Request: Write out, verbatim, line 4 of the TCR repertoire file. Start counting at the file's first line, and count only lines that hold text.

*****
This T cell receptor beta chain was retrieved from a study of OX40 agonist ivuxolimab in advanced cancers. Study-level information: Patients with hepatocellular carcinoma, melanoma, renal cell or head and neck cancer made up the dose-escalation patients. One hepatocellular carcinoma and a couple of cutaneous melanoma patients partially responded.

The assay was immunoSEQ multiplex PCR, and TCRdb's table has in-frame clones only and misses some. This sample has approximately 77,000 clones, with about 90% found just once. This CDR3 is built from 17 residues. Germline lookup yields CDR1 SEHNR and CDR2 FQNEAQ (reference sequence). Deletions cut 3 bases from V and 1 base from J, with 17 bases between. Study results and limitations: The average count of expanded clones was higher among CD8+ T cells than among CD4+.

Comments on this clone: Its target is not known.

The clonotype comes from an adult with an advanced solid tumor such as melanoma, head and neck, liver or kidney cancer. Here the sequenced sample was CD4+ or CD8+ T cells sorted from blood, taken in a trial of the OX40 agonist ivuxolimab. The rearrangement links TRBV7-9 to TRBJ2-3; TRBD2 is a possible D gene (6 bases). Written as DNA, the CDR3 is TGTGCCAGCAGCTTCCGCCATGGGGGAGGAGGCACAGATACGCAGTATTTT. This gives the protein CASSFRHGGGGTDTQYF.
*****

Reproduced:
The clonotype comes from an adult with an advanced solid tumor such as melanoma, head and neck, liver or kidney cancer. Here the sequenced sample was CD4+ or CD8+ T cells sorted from blood, taken in a trial of the OX40 agonist ivuxolimab. The rearrangement links TRBV7-9 to TRBJ2-3; TRBD2 is a possible D gene (6 bases). Written as DNA, the CDR3 is TGTGCCAGCAGCTTCCGCCATGGGGGAGGAGGCACAGATACGCAGTATTTT. This gives the protein CASSFRHGGGGTDTQYF.